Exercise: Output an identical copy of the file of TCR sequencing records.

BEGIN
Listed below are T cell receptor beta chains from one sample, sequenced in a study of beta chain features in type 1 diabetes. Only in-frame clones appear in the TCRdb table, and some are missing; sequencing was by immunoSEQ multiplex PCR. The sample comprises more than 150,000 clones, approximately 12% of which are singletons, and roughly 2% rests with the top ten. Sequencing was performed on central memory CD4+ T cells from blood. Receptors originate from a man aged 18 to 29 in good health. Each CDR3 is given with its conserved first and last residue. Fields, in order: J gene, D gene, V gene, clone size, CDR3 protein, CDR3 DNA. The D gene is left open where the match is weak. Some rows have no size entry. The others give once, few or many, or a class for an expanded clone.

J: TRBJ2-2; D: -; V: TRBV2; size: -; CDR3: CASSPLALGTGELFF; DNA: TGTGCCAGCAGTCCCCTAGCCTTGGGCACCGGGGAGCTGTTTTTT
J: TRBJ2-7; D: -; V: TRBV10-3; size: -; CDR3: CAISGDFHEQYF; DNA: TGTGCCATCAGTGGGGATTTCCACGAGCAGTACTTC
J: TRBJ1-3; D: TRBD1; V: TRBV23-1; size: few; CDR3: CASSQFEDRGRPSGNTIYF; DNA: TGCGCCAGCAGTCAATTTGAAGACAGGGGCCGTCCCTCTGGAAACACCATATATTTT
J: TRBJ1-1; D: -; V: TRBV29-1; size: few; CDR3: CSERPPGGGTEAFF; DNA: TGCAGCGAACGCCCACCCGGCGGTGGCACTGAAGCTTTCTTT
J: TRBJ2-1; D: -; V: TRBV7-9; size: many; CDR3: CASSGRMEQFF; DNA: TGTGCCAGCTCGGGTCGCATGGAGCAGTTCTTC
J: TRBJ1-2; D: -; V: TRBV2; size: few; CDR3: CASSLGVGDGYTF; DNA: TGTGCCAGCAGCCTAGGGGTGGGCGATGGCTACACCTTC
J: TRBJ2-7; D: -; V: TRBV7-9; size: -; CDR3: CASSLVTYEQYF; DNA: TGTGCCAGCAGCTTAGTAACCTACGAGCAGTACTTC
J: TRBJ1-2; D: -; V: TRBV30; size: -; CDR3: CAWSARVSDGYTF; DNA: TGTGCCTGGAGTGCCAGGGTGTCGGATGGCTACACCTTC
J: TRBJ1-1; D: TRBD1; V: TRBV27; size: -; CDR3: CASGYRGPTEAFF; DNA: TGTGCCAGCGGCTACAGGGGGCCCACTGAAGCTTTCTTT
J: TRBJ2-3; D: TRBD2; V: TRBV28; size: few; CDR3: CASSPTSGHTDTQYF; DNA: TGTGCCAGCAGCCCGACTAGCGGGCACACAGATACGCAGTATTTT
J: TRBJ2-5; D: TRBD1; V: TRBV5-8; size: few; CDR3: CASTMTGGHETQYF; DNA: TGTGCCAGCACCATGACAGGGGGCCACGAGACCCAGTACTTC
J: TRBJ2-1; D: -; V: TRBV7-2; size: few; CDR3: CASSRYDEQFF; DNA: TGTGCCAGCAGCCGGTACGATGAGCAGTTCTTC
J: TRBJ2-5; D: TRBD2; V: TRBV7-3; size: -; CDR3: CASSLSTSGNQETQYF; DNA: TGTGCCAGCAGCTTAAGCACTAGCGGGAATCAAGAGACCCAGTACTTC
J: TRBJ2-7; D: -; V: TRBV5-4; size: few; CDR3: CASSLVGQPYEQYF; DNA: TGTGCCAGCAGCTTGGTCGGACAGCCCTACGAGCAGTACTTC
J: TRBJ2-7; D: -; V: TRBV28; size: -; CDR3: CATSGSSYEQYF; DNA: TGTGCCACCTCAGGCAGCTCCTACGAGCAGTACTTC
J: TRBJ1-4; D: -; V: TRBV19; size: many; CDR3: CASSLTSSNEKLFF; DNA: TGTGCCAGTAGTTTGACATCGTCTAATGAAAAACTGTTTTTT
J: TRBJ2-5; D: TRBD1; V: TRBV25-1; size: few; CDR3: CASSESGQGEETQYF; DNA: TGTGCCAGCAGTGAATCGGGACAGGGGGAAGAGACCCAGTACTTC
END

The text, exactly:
Listed below are T cell receptor beta chains from one sample, sequenced in a study of beta chain features in type 1 diabetes. Only in-frame clones appear in the TCRdb table, and some are missing; sequencing was by immunoSEQ multiplex PCR. The sample comprises more than 150,000 clones, approximately 12% of which are singletons, and roughly 2% rests with the top ten. Sequencing was performed on central memory CD4+ T cells from blood. Receptors originate from a man aged 18 to 29 in good health. Each CDR3 is given with its conserved first and last residue. Fields, in order: J gene, D gene, V gene, clone size, CDR3 protein, CDR3 DNA. The D gene is left open where the match is weak. Some rows have no size entry. The others give once, few or many, or a class for an expanded clone.

J: TRBJ2-2; D: -; V: TRBV2; size: -; CDR3: CASSPLALGTGELFF; DNA: TGTGCCAGCAGTCCCCTAGCCTTGGGCACCGGGGAGCTGTTTTTT
J: TRBJ2-7; D: -; V: TRBV10-3; size: -; CDR3: CAISGDFHEQYF; DNA: TGTGCCATCAGTGGGGATTTCCACGAGCAGTACTTC
J: TRBJ1-3; D: TRBD1; V: TRBV23-1; size: few; CDR3: CASSQFEDRGRPSGNTIYF; DNA: TGCGCCAGCAGTCAATTTGAAGACAGGGGCCGTCCCTCTGGAAACACCATATATTTT
J: TRBJ1-1; D: -; V: TRBV29-1; size: few; CDR3: CSERPPGGGTEAFF; DNA: TGCAGCGAACGCCCACCCGGCGGTGGCACTGAAGCTTTCTTT
J: TRBJ2-1; D: -; V: TRBV7-9; size: many; CDR3: CASSGRMEQFF; DNA: TGTGCCAGCTCGGGTCGCATGGAGCAGTTCTTC
J: TRBJ1-2; D: -; V: TRBV2; size: few; CDR3: CASSLGVGDGYTF; DNA: TGTGCCAGCAGCCTAGGGGTGGGCGATGGCTACACCTTC
J: TRBJ2-7; D: -; V: TRBV7-9; size: -; CDR3: CASSLVTYEQYF; DNA: TGTGCCAGCAGCTTAGTAACCTACGAGCAGTACTTC
J: TRBJ1-2; D: -; V: TRBV30; size: -; CDR3: CAWSARVSDGYTF; DNA: TGTGCCTGGAGTGCCAGGGTGTCGGATGGCTACACCTTC
J: TRBJ1-1; D: TRBD1; V: TRBV27; size: -; CDR3: CASGYRGPTEAFF; DNA: TGTGCCAGCGGCTACAGGGGGCCCACTGAAGCTTTCTTT
J: TRBJ2-3; D: TRBD2; V: TRBV28; size: few; CDR3: CASSPTSGHTDTQYF; DNA: TGTGCCAGCAGCCCGACTAGCGGGCACACAGATACGCAGTATTTT
J: TRBJ2-5; D: TRBD1; V: TRBV5-8; size: few; CDR3: CASTMTGGHETQYF; DNA: TGTGCCAGCACCATGACAGGGGGCCACGAGACCCAGTACTTC
J: TRBJ2-1; D: -; V: TRBV7-2; size: few; CDR3: CASSRYDEQFF; DNA: TGTGCCAGCAGCCGGTACGATGAGCAGTTCTTC
J: TRBJ2-5; D: TRBD2; V: TRBV7-3; size: -; CDR3: CASSLSTSGNQETQYF; DNA: TGTGCCAGCAGCTTAAGCACTAGCGGGAATCAAGAGACCCAGTACTTC
J: TRBJ2-7; D: -; V: TRBV5-4; size: few; CDR3: CASSLVGQPYEQYF; DNA: TGTGCCAGCAGCTTGGTCGGACAGCCCTACGAGCAGTACTTC
J: TRBJ2-7; D: -; V: TRBV28; size: -; CDR3: CATSGSSYEQYF; DNA: TGTGCCACCTCAGGCAGCTCCTACGAGCAGTACTTC
J: TRBJ1-4; D: -; V: TRBV19; size: many; CDR3: CASSLTSSNEKLFF; DNA: TGTGCCAGTAGTTTGACATCGTCTAATGAAAAACTGTTTTTT
J: TRBJ2-5; D: TRBD1; V: TRBV25-1; size: few; CDR3: CASSESGQGEETQYF; DNA: TGTGCCAGCAGTGAATCGGGACAGGGGGAAGAGACCCAGTACTTC